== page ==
Lib Dem leadership election rules: setting the rules to maximise the benefit to the party

The Federal Board (FB) met on Saturday to agree the election timetable for electing someone to succeed Tim Farron as leader of the Liberal Democrats.

Full details will be going out to party members during the week, so rather than duplicate that information I wanted to pull out a few of the pieces of thinking behind the decisions which have been made. All the more so as there is a very widespread range of views amongst party members as to how long the ideal leadership election contest would be. Whatever the FB decided, they’d be a chunk of members who think it is wrong.

The election regulations as passed by party conference give limited flexibility over the length of the contest (“the timetable for the election shall be no shorter than 8 weeks and no longer than 13 weeks” say the rules).

For me (and others) one of the key points was to have the close of nominations as late as possible in the process. That is because this is also the cut-off date for eligibility to vote in the contest. The later that is, the more time that gives all parts of the party – from central HQ through to local branches – to maximise the benefits for our long-term strength of recruiting and renewing members with the extra hook of getting a vote in the contest.

The Federal Board also gets to set the total spending limit for the contest and the cap on individual donations. (Travel and subsistence costs do not count against the spending limit.) My consistent view for party contests is that we want to encourage candidates to run active, intensive campaigns – as that both tests out their campaigning ability and also maximises the information which members then have when deciding how to vote.

Moreover, testing out fundraising skills is a valuable part of an internal contest – the people who win them (leader, president and public candidates) can all play important roles in our fundraising and the party is better if we have people who appreciate its value and can successfully lead teams that make fundraising happen. Fundraising is not a zero-sum game – having rules which benefit those who can lead effective fundraising doesn’t take money away from our other fundraising; rather it means we get people in place who are good at amplifying it.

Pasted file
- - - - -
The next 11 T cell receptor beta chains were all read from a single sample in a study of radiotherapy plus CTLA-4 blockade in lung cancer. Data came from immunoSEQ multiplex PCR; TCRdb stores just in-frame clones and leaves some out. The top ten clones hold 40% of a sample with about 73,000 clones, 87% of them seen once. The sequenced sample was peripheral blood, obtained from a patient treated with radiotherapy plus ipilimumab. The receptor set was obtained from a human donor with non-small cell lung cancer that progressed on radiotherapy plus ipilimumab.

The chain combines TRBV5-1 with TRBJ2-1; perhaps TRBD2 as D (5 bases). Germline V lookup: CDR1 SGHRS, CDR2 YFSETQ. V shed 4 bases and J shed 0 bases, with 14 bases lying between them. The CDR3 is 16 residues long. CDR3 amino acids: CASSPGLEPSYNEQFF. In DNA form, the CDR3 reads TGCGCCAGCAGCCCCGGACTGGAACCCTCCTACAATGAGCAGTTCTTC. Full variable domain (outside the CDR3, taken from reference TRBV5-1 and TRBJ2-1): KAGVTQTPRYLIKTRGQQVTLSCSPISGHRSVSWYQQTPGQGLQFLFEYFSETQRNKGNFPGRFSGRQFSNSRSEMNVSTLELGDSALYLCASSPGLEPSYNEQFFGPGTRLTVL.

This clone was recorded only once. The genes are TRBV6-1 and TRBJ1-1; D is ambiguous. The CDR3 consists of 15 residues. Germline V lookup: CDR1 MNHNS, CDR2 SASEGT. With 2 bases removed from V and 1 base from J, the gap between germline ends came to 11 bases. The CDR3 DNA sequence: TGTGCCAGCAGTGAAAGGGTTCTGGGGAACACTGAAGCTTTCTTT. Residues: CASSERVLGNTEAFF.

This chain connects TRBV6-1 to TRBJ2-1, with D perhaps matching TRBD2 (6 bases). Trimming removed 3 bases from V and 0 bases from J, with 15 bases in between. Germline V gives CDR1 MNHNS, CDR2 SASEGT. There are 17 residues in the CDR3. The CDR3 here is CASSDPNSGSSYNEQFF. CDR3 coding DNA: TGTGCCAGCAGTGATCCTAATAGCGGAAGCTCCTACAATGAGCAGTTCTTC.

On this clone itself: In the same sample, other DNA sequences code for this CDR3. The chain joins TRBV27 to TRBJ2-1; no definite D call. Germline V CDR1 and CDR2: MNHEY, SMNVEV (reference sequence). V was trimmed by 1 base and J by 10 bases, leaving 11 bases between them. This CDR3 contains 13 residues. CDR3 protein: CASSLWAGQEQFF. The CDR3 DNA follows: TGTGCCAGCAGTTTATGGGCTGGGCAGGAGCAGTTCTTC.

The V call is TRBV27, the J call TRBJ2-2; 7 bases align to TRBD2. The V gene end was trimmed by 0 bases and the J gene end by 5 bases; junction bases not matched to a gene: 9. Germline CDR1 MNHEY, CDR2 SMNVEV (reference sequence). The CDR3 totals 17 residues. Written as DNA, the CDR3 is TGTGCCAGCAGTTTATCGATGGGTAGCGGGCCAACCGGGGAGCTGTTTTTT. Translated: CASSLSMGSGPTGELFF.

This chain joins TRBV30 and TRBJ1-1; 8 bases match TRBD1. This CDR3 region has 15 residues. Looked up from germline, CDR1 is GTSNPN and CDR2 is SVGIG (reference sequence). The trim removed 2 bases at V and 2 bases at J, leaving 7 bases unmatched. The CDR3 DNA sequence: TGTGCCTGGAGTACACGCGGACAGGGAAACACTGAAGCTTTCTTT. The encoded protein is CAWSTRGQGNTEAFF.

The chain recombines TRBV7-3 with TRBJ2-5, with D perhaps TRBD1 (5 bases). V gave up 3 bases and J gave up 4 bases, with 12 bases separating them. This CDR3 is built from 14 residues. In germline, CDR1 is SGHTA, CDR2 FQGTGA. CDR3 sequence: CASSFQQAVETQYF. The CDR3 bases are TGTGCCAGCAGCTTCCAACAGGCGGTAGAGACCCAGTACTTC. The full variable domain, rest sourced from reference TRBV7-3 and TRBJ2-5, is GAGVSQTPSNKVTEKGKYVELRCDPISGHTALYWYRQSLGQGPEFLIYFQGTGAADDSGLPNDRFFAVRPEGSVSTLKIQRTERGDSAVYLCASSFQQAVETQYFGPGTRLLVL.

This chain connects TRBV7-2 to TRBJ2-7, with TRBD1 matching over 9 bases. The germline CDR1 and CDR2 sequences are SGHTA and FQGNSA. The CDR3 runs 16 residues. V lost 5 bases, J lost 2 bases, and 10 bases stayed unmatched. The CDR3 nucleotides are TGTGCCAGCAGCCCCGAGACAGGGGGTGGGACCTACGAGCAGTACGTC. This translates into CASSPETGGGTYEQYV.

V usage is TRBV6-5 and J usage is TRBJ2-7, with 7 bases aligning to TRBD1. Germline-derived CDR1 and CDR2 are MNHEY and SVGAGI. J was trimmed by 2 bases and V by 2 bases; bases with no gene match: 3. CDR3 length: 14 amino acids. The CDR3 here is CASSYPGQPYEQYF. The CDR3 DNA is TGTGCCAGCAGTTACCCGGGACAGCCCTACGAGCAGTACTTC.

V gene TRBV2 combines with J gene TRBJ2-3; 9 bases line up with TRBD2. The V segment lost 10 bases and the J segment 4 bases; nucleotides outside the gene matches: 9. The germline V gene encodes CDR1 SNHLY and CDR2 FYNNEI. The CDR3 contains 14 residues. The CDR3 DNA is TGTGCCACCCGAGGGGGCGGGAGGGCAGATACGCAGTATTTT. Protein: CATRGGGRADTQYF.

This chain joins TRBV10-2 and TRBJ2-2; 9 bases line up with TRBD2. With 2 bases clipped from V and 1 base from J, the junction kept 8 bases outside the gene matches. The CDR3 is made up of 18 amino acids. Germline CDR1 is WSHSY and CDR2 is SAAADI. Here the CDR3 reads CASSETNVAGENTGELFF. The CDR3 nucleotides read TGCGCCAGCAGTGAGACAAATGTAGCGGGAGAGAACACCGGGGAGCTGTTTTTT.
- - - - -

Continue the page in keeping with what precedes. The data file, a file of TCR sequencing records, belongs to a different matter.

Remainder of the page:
But we also need to protect against rich people being able to simply self-fund or against rich people being able to exercise undue influence. That is why I prefer relatively high spending limits combined with relatively low limits on the amount any one person can donate.

Our old limits would have both allowed candidates to spend less than 50p per voter (a very low sum) but also would have meant they could max out their fundraising for items that count against the limit by raising the maximum from just 10 people. The new limits, to be detailed in the information going out to members in the next few days, will radically alter that, cutting radically how much any one individual can give and allowing more to be spent overall – so getting much closer to having a system where the people who can inspire widespread small donor support (just the sort of people we need winning such contests) get an advantage over those who know a handful of rich people.

Add this to making the close of nominations late rather than early, and I think we’ve agreed on a set of rules which will help the party’s grassroots and financial strength – things which we most definitely need.

UPDATE: The timetable has now been published. Here are the key dates:

  • Opening of nominations June 25th
  • Closing of nominations July 20th (4pm)
  • Dispatch of ballot papers August 16th
  • Deadline for ballot papers to be returned September 11th (5pm if by post or by hand; midnight if electronic)
  • Count and declaration of the winner September 13th

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